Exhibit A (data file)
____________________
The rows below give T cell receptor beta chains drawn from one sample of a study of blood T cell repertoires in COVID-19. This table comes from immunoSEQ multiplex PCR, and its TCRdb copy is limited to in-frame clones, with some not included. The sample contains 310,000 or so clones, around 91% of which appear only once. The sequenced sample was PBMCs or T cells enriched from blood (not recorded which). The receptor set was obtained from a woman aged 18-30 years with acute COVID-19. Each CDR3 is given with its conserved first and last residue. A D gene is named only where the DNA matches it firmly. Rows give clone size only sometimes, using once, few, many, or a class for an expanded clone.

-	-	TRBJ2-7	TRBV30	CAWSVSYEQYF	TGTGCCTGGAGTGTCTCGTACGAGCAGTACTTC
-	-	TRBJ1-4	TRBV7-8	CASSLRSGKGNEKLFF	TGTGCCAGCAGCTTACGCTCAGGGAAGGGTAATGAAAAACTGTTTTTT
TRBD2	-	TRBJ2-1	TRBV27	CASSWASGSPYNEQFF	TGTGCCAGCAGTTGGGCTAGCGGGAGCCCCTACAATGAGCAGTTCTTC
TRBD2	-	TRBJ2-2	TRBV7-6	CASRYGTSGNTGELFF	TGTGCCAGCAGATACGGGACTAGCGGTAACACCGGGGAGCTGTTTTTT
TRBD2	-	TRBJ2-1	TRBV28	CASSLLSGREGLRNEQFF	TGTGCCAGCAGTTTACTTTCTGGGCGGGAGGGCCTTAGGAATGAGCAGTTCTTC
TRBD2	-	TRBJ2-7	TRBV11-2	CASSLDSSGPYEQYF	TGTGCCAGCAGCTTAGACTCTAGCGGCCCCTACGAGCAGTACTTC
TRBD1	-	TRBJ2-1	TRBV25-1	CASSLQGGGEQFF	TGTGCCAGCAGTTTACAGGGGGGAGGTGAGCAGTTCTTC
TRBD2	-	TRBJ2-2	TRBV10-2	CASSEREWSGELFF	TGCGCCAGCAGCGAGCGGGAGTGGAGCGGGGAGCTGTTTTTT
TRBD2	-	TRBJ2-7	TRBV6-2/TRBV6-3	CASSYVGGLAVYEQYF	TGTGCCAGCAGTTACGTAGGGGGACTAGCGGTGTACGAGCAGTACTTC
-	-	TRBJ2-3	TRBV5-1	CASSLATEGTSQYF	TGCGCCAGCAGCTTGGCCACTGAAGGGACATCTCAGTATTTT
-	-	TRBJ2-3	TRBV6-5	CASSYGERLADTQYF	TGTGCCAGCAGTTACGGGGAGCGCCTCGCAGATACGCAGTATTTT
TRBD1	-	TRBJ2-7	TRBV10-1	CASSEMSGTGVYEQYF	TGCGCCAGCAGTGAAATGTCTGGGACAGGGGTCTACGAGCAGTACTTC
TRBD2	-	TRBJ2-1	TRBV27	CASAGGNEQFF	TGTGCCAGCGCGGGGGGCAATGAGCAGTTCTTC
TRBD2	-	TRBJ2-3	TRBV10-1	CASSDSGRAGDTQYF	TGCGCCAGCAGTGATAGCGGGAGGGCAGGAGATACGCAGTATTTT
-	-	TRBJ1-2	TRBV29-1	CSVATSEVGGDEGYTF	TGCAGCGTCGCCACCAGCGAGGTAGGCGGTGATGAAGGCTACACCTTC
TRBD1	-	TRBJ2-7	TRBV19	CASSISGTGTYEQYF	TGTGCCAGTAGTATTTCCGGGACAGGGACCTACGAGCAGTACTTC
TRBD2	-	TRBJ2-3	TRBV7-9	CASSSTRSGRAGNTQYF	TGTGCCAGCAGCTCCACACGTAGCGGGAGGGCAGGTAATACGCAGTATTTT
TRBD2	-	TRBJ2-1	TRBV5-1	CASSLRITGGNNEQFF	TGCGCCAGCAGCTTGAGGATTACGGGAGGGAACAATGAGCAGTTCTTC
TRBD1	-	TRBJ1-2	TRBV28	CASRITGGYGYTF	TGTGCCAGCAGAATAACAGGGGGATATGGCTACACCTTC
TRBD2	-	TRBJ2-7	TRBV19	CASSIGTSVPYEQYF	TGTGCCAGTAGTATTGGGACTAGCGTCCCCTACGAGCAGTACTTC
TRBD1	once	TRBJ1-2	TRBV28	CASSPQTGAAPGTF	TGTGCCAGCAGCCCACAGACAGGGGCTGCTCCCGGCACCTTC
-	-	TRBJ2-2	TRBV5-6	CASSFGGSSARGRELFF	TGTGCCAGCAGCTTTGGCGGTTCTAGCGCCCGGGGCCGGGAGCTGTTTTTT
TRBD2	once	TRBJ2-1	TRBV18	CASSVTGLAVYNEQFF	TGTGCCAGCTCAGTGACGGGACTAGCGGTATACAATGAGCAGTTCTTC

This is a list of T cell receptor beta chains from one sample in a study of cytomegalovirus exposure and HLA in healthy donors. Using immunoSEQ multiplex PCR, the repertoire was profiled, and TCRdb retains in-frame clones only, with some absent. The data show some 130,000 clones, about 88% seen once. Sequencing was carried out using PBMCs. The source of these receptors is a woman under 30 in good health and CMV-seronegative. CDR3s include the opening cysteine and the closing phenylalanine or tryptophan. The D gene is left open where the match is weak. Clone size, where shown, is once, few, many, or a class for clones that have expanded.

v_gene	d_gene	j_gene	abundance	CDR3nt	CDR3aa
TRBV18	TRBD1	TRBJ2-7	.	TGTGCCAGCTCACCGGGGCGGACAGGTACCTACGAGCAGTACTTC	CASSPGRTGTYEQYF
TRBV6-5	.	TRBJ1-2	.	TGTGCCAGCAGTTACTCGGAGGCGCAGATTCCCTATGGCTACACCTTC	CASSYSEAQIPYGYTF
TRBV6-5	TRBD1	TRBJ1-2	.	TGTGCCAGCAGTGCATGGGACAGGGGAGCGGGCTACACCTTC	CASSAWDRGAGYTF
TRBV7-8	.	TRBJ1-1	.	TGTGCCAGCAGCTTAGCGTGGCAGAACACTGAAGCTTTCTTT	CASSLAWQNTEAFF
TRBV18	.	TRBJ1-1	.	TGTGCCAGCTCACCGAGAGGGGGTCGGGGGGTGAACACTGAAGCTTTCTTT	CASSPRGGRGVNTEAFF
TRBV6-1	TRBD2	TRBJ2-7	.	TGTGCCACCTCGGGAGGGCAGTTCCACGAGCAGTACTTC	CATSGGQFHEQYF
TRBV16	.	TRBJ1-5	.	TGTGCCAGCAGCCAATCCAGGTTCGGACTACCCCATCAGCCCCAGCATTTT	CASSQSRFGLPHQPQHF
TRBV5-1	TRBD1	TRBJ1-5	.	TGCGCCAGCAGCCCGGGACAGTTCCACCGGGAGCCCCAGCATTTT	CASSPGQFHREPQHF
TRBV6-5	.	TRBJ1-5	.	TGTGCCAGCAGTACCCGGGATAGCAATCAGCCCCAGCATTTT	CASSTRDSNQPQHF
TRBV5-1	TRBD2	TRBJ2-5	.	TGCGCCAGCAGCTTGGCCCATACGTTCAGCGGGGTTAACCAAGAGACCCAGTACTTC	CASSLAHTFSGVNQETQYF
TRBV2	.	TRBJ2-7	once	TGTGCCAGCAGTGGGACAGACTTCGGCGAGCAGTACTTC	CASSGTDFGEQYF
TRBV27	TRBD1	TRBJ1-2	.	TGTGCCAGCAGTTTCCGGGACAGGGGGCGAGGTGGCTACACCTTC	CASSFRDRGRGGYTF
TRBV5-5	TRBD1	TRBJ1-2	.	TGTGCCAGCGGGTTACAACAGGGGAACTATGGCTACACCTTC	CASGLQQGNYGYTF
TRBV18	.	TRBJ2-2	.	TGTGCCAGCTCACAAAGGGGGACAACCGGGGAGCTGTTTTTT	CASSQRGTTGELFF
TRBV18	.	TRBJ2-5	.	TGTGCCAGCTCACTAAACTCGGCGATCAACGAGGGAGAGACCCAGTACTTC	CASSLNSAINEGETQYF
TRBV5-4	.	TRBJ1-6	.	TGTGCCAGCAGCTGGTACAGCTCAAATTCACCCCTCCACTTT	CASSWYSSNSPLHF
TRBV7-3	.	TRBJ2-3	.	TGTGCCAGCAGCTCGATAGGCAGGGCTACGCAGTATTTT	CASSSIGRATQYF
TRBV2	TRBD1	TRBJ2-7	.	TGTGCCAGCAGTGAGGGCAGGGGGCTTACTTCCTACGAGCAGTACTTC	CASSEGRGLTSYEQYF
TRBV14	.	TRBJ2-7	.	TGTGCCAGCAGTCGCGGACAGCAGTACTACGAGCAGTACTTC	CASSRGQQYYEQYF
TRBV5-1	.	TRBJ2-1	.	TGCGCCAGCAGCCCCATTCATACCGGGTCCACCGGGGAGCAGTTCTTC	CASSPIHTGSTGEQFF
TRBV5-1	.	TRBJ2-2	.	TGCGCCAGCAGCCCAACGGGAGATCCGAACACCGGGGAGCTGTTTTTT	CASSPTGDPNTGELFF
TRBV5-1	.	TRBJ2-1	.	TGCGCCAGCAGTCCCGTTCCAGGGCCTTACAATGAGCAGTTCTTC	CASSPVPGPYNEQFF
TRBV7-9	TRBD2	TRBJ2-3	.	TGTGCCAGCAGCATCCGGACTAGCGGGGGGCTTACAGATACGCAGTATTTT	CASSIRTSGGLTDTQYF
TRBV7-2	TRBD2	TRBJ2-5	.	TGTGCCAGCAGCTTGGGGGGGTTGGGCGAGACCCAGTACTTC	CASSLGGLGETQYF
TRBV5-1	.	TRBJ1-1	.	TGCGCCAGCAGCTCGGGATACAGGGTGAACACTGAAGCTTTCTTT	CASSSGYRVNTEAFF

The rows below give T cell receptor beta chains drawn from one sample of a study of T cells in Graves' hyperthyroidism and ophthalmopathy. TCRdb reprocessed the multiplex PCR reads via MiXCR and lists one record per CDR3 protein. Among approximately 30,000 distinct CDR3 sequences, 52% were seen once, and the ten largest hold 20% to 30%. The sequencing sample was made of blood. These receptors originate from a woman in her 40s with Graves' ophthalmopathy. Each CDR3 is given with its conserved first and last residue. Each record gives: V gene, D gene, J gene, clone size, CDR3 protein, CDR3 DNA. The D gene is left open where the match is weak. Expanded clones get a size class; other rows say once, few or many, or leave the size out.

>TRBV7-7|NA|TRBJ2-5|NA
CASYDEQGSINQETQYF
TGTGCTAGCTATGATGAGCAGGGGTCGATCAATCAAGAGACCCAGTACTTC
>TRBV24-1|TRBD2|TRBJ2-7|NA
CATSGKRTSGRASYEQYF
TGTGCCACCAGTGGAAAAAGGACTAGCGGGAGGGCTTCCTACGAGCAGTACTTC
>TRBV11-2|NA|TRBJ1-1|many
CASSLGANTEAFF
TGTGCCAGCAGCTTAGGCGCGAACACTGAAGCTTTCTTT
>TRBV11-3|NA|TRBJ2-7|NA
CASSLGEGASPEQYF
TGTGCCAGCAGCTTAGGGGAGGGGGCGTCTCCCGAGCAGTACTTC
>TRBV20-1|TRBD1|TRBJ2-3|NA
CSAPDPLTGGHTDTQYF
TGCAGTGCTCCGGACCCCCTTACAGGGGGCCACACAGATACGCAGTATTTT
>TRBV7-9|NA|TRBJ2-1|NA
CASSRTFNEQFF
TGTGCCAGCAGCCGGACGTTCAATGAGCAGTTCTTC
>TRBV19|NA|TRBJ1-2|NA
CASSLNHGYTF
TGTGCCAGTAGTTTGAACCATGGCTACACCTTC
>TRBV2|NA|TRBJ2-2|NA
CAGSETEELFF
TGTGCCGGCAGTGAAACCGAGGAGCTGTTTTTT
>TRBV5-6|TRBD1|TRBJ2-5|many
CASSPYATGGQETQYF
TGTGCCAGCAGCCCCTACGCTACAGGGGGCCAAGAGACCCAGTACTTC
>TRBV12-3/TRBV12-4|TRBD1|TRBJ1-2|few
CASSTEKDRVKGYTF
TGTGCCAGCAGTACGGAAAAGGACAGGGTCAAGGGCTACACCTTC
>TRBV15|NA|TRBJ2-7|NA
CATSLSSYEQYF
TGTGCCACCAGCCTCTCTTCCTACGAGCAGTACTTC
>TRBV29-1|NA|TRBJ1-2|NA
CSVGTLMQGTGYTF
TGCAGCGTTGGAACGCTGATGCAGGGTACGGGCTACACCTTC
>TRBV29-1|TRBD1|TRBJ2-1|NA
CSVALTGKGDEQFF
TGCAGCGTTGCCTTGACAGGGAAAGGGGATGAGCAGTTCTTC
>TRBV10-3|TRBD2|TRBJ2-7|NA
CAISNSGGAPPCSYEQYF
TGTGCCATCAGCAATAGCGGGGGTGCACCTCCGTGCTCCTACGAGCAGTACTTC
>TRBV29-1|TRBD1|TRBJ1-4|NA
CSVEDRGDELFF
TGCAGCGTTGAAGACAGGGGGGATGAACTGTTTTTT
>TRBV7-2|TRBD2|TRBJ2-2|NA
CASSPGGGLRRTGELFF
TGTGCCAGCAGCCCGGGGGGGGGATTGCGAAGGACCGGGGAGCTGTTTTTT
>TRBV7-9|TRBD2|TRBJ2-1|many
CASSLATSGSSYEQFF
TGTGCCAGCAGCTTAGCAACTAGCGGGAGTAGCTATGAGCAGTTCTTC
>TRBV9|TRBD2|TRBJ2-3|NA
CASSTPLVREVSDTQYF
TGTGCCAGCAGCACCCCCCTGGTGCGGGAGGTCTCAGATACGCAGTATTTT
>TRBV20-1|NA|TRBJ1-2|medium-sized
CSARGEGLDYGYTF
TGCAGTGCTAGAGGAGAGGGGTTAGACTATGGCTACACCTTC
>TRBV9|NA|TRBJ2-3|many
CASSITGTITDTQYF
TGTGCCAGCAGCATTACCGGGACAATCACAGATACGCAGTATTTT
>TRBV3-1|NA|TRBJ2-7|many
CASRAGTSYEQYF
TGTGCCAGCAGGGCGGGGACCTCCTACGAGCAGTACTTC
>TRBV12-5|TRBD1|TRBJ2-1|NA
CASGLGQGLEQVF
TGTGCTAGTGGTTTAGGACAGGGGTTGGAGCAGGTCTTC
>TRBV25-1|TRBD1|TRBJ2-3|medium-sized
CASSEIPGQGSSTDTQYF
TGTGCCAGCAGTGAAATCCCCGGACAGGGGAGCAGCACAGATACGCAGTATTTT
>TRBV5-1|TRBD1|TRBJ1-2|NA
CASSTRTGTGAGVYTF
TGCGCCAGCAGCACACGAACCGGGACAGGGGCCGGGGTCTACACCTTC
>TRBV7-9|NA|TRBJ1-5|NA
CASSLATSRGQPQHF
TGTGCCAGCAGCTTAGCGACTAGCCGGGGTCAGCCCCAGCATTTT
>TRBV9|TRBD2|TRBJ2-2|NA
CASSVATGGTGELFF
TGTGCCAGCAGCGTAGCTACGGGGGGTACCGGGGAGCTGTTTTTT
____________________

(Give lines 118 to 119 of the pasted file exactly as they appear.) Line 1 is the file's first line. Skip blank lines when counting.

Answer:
TGTGCTAGTGGTTTAGGACAGGGGTTGGAGCAGGTCTTC
>TRBV25-1|TRBD1|TRBJ2-3|medium-sized